You’ve worked with Robert Rodriguez many times in your career so far. What do you like about working with him?
Robert is an efficient, surgical thinker. There’s no waste. Maybe this comes in part from his training as an editor. This gives him a clarity. He slices through the muck to simple, effective solutions. I think the thing that lets us thrive is he has confidence in us. He allows the process to breathe. Steve and I endeavor to pass that philosophy on to our crew.
How did you get into production design?
I was trained as a writer and photographer.
Like so many people in this industry, my first job was as a production assistant. A few movies later I met Steve Joyner. (We co-designed Alita). We were working in the Art Department on a modest feature. He was building set dressing. I was picking up lumber orders for the Construction Department and learning how to build flats. Our work ethic synced. We were self motivated. Eventually we teamed up and established ourselves as a Property Department. We spent several years working on movies of the week. Trench training. From that vantage, we learned a great deal about set design, what works, what doesn’t. We learned what mattered on set, to the director, to the DP. To the actors.
It was Robert Rodriguez who took a chance on us. We had zero big feature experience under our belt. Yet Robert hired us on “From Dusk till Dawn.” It was on Grindhouse we stepped into the official role of Production Design. So it’s amazing to be here today, to be part of the collaboration between Robert, Jim Cameron and John Landau and the hundreds of talented crew that brought Alita to life.
What advice would you give to those who would like to follow in your footsteps?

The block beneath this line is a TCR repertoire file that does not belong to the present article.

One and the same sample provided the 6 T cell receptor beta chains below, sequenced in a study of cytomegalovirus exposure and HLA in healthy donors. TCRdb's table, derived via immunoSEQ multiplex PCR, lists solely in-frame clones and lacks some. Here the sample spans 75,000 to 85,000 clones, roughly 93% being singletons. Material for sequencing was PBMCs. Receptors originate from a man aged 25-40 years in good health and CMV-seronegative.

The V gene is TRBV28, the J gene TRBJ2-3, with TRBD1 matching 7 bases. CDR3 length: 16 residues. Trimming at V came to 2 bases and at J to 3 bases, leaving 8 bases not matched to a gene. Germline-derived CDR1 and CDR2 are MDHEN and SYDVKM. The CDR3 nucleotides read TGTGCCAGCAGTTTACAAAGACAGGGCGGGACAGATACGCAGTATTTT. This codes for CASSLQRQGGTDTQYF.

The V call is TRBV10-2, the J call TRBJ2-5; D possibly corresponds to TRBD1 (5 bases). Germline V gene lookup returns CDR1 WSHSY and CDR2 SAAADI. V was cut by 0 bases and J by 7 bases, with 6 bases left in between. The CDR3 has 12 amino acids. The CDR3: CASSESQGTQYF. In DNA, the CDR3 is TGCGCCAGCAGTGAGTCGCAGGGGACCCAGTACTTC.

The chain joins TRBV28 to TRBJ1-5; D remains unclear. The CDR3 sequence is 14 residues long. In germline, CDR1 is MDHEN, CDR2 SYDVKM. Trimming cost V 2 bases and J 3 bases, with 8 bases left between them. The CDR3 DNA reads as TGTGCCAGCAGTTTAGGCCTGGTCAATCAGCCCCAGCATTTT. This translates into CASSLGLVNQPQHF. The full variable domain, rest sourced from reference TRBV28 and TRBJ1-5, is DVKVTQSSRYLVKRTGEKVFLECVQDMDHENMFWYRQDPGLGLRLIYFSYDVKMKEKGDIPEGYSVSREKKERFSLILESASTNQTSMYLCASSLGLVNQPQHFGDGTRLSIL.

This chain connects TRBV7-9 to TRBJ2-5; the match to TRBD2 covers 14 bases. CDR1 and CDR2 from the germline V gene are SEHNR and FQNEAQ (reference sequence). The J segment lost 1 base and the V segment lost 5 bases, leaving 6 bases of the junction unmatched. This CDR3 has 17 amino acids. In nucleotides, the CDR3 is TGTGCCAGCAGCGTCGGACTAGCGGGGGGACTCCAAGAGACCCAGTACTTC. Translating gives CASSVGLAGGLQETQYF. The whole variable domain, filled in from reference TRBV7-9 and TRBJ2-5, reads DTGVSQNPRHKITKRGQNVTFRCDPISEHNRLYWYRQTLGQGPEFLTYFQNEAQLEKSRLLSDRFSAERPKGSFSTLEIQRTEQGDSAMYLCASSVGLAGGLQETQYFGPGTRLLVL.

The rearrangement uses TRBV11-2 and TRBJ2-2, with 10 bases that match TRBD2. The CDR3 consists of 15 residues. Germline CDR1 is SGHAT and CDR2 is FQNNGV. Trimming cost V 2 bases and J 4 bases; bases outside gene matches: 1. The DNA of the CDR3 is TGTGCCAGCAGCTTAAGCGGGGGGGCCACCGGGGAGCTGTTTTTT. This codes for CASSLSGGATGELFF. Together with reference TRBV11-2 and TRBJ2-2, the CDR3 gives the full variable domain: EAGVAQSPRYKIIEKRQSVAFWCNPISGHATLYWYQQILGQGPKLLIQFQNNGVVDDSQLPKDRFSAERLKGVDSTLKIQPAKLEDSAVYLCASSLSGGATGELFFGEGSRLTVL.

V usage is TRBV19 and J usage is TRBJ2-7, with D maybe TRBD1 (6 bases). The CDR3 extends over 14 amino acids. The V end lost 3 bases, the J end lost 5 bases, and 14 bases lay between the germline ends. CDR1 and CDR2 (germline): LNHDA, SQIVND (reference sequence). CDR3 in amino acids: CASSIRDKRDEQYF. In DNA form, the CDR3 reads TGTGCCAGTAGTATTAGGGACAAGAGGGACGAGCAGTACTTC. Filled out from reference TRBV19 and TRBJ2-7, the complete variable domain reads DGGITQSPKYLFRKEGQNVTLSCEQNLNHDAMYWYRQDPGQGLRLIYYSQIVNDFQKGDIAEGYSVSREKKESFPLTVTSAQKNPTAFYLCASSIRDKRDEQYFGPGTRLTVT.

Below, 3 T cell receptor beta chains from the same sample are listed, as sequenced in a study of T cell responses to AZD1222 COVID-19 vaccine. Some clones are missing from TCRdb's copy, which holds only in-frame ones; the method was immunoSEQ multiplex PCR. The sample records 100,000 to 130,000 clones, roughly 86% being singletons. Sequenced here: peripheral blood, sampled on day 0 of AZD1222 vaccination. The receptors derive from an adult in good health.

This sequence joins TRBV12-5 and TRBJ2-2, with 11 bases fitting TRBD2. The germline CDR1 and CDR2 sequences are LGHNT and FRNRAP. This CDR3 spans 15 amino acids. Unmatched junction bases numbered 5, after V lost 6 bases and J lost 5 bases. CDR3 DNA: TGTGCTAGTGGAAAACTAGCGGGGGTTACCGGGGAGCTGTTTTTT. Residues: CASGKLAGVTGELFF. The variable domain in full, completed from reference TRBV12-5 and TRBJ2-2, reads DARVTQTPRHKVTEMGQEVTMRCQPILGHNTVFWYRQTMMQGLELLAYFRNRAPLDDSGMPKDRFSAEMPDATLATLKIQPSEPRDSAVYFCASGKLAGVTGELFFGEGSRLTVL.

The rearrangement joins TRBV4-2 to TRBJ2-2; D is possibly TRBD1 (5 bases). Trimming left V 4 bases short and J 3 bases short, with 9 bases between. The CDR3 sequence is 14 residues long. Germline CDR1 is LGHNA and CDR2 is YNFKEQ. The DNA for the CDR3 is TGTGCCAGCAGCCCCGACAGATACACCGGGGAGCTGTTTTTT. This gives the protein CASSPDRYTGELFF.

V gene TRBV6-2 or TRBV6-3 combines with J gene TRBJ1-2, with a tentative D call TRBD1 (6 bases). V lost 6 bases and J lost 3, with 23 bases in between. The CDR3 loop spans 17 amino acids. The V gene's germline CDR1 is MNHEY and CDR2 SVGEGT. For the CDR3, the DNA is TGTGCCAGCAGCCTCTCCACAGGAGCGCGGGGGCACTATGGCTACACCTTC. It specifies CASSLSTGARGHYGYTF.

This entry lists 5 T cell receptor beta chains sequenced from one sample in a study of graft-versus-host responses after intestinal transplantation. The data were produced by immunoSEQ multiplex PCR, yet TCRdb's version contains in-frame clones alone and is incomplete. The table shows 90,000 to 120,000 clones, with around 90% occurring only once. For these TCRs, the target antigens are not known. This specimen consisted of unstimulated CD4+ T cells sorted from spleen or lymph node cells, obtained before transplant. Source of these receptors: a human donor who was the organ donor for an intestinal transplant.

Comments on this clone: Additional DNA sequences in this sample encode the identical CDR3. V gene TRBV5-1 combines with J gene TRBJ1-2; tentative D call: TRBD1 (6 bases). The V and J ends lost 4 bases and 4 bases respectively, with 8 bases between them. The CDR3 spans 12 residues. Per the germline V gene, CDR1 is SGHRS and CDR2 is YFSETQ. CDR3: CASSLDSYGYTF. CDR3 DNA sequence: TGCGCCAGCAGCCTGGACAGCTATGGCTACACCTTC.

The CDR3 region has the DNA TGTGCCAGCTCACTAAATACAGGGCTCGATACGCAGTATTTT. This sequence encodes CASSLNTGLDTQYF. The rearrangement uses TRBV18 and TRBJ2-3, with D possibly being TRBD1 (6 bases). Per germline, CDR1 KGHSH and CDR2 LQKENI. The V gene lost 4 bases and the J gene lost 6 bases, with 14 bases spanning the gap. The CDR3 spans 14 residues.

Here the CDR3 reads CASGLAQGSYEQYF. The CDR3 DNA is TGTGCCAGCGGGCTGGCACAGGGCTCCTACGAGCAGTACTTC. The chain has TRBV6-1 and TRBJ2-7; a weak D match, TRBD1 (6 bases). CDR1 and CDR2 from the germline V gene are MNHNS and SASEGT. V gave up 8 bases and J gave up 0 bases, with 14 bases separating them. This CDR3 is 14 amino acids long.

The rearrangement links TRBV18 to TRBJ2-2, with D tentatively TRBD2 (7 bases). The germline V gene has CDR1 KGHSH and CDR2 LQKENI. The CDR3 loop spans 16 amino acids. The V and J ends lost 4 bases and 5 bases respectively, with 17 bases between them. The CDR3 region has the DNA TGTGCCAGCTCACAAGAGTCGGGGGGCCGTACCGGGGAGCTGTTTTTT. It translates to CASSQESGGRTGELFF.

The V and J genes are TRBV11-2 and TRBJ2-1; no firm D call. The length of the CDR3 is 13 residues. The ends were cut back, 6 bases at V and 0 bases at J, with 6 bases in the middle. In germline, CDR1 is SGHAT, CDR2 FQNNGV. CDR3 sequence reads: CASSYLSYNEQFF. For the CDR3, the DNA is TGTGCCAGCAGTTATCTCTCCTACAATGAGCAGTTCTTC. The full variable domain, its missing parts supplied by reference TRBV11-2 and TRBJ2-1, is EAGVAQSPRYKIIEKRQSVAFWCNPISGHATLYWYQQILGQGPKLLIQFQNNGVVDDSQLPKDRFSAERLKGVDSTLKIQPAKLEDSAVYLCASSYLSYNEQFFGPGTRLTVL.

Along the way one encounters diverse paths to the creative process. There is a saying I think of just now. “Opportunity usually comes disguised as hard work.”
Be disciplined about the basics. Show up on time.
For me, that has always meant “show up early.” Be diligent. Learn everything you can about all other departments and the challenges they face. This will make you a better designer. And always, observe the world around you. The grand vistas, and the details. Observe the play of light in your surroundings. How does light evoke mood, emotion? Start to register those cues.
What’s one film you wish you could have done production design for and why?
I’m enamored by all styles of production design and shooting style. Observing how other people translate a story is riveting. What is happening on the small screen… wow. True Detective, Homecoming. I’m just getting caught up on Westworld. High end stuff. And distilled down at the same time.
What other projects do you have coming up?
There is something on dancing on the horizon, but of course mum is the word. Nothing is until it is. This is a dynamic, fluid way of life. Always unpredictable. The most important personal project for the moment I think is to go stare at the fish under the sea for a bit. And get my sketchbook out!
Alita: Battle Angel is released in UK cinemas on Wednesday 6th February 2019. Watch the trailer below: